Adel Villalobos, CEO and founder, Lief Labs: When we were designated as an essential business in 2020 due to COVID, it came with newfound responsibilities and challenges, as there was now a greater expectation that what we contribute as an industry become even more important to society and consumer health.
These new challenges included ensuring that we understood the consumer’s needs in terms of vitamin D, vitamin C and zinc, and how these contribute to human immune systems. We also had to look at how we could innovate and identify products in the natural sector, such as greens products and vegetable products, sugar-balancing products and weight maintenance products. These all became so important to consumers to not just help them look good, but to help provide additional nutritional support and protection during this new health crisis.
In terms of COVID and the responsibilities we hold as an organization, we also had the challenge of addressing the fear it presented and how we would manage that fear as an essential business and an organization that houses over 230 employees. It was important to make sure that our employees felt comfortable coming to work, and we needed to create a safe environment for them, both physically and emotionally. Our leadership team communicated frequently with our staff and ensured that if individuals did fall ill that they had the time to recover and would have the necessary support to return to work when they were able to do so.
Insider: What effect do you think the incoming Biden administration will have on your business, including supply chain issues such as tariffs?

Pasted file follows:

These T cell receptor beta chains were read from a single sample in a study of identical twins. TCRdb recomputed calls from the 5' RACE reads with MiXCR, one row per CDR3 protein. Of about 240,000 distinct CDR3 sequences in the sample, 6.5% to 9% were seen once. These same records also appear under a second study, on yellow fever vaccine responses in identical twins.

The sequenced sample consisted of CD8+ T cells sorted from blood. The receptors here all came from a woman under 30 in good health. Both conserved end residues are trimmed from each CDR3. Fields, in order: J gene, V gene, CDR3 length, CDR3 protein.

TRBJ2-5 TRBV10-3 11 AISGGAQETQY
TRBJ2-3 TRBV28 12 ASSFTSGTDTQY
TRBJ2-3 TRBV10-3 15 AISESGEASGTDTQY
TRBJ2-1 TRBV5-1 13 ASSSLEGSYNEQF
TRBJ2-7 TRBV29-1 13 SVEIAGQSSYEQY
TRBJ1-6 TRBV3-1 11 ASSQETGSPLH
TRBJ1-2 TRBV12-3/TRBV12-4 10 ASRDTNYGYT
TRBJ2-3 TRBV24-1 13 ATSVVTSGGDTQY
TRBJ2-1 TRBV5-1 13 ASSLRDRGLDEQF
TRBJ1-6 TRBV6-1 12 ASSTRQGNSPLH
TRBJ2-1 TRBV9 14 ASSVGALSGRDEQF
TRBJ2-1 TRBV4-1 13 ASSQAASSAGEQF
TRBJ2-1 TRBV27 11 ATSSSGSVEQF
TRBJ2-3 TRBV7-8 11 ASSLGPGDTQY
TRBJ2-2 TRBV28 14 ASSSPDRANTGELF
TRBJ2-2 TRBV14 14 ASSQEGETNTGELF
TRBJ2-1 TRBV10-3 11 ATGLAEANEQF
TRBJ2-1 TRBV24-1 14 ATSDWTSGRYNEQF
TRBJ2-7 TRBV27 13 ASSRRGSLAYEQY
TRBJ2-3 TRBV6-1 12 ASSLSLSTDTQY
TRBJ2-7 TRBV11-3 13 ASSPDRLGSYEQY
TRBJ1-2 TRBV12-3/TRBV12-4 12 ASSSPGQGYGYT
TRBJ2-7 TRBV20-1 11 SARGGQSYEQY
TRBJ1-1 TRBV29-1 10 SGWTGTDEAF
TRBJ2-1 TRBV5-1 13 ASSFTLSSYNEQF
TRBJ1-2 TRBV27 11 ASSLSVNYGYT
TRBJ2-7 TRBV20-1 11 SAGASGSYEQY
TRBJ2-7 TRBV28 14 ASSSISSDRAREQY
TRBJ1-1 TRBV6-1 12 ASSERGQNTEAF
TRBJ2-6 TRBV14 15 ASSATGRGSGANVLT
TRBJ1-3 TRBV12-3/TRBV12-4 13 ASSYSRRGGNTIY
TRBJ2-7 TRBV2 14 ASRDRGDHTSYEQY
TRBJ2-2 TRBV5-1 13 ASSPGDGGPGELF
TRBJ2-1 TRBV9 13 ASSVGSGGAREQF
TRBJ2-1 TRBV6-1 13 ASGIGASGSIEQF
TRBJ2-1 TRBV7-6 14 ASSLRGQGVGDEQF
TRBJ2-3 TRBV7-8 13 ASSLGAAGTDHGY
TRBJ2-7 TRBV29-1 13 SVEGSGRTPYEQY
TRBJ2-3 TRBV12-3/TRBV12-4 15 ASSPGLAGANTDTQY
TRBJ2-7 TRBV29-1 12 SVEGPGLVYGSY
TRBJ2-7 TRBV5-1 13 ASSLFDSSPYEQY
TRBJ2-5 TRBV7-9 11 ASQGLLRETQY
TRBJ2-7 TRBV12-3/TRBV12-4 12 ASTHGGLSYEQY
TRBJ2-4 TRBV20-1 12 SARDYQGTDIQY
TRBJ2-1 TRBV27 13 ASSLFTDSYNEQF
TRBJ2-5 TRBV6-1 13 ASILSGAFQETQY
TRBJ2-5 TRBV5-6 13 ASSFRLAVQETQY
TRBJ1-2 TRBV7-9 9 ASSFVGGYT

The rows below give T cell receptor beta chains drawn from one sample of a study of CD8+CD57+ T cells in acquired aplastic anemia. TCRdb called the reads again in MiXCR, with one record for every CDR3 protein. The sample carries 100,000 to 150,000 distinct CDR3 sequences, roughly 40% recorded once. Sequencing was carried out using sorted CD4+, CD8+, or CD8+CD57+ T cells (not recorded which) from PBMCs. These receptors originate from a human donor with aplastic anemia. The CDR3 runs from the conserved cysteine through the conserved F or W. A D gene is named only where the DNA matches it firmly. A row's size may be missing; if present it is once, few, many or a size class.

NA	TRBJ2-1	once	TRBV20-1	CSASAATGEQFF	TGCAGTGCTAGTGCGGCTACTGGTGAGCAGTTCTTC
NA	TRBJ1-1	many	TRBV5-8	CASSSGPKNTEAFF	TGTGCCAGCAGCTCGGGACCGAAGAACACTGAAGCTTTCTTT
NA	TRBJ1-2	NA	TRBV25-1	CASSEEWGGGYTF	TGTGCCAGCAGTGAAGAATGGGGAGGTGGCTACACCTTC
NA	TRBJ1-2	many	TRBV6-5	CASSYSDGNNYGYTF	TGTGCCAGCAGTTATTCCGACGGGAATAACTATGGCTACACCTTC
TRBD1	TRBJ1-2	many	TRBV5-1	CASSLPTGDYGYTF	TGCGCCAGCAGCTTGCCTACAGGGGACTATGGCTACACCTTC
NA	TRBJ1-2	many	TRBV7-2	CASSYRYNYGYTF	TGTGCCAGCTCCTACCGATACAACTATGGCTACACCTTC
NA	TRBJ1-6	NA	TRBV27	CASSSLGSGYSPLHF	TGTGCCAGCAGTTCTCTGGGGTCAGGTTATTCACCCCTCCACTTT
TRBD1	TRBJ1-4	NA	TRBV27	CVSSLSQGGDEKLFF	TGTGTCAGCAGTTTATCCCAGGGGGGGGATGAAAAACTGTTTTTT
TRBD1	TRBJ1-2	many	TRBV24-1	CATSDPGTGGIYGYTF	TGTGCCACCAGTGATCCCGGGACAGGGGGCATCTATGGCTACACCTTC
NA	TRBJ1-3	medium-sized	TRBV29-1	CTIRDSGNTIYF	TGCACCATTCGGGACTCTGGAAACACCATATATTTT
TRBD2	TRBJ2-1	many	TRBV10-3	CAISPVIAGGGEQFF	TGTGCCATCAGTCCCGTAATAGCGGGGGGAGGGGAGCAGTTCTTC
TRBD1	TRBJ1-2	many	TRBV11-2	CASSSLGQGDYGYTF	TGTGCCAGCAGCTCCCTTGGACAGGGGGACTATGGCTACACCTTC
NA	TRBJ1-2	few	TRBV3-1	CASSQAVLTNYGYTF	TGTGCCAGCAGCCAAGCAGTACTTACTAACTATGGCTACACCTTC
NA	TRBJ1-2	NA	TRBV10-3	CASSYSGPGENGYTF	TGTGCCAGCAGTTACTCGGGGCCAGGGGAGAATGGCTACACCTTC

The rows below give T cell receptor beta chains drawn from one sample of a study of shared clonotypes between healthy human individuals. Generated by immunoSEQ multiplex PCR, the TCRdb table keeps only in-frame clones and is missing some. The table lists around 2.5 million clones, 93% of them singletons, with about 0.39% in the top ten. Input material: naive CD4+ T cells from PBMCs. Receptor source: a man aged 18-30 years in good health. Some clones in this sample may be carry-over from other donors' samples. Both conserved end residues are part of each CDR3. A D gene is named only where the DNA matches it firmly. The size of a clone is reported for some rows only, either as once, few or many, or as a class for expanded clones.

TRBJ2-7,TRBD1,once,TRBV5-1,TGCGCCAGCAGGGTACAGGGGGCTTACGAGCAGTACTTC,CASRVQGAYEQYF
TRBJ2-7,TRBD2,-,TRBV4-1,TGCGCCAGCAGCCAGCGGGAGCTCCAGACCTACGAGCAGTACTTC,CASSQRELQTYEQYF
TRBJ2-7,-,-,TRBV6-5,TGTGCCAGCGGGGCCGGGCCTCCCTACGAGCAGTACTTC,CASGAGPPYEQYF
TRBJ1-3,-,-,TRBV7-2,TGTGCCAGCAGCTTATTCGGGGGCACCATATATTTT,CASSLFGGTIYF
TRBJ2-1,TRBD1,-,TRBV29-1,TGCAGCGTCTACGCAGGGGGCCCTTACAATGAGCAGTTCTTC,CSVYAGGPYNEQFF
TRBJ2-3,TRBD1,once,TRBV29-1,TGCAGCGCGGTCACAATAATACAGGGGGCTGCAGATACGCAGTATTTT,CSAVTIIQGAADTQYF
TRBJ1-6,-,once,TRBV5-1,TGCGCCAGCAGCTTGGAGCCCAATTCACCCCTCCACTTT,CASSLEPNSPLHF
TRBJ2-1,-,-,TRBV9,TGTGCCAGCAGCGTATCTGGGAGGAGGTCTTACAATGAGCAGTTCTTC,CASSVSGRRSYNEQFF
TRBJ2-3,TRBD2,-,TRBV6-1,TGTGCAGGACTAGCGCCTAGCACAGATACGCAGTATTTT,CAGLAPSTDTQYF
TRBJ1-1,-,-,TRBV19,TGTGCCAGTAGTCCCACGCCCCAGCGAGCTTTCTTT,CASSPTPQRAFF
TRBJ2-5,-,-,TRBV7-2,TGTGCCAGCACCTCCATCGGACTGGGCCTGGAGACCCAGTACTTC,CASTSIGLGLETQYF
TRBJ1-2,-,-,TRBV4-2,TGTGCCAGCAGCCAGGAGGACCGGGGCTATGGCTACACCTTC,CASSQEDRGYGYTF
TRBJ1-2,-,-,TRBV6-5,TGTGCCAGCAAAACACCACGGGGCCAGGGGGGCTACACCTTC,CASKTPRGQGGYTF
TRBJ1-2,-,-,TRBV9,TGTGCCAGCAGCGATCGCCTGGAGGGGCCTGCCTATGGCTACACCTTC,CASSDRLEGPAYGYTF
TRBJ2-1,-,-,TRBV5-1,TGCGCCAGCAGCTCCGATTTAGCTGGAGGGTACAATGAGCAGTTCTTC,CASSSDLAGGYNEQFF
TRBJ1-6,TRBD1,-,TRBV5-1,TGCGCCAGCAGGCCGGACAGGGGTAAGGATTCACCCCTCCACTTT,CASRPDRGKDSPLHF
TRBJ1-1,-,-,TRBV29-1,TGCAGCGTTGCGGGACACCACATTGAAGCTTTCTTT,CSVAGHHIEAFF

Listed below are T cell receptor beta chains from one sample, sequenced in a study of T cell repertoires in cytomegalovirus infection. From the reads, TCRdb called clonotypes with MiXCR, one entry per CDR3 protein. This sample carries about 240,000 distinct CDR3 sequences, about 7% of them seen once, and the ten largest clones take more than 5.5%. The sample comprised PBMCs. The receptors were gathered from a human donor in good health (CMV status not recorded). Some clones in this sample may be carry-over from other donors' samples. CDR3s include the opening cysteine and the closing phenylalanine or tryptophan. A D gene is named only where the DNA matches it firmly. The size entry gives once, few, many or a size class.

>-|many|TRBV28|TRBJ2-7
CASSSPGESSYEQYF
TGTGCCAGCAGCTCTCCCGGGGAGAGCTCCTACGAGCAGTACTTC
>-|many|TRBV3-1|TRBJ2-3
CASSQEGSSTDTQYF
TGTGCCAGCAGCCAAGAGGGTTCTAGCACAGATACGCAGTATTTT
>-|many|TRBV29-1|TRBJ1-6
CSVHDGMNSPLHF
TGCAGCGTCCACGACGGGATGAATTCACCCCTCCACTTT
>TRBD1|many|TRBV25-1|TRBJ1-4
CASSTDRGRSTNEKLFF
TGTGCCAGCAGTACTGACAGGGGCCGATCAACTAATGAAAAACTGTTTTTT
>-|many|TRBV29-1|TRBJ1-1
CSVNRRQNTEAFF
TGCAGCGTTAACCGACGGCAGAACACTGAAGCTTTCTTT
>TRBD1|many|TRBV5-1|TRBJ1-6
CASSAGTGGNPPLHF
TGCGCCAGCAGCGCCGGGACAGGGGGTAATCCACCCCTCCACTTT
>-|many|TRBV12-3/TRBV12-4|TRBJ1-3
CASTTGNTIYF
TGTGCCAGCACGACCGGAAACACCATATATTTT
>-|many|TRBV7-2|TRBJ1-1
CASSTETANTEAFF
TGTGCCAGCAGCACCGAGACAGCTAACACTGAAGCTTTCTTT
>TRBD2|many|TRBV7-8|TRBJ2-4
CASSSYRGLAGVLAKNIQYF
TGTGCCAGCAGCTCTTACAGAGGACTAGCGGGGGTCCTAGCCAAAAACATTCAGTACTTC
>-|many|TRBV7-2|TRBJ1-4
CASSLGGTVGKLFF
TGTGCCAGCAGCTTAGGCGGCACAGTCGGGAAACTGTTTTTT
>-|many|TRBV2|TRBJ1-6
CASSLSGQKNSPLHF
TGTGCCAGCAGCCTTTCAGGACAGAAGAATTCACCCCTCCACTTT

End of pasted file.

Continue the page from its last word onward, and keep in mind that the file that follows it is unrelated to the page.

LeDoux: Hard to say, given the complexity of the supply chains at the moment. I predict that whoever is in the White House will be evaluating the continued critical need of returning critical manufacturing to North America, as evidenced by the extraordinary gaps in vertical integration for items as basic as personal protective equipment for medical workers and first responders.
Gorjup: We think that the industry is self-standing and agile enough to adapt to any changes that may come.
Finamore: It is difficult to define the impact from the Biden administration until the Cabinet is staffed with new appointments. We have all experienced candidates who espouse one policy, and yet allow the status quo to continue once in office. However, while it seems inevitable Biden’s administration will have a different approach toward regulatory discretion and international trade, the net impact of those strategies likely will have a limited impact on our industry in the near term.
Steinford: In the near term, I do not see considerable change. Tariffs will be re-evaluated, but that action is unlikely to have a severe impact, positive or negative, on raw material pricing or availability.
Villalobos: As business leaders, we all owe it to the industries we serve to be able to flourish and function under any administration. Tariffs did present some potential challenges under the previous administration, but we dealt with them. That’s our responsibility to be innovative in dealing with those sorts of challenges.
Looking at this new administration, there will obviously be some concern with potential taxation and tariffs as an industry that sources a lot from China; but as a business owner, I feel we must strive as a whole with whatever challenges this administration brings. It is my expectation that this administration makes sure that society does well as a whole and is supportive of not just the wealthy, but of the entire community. So, there may be some new challenges that come, but I do believe that by improving society as a whole, businesses will benefit. That is my hope.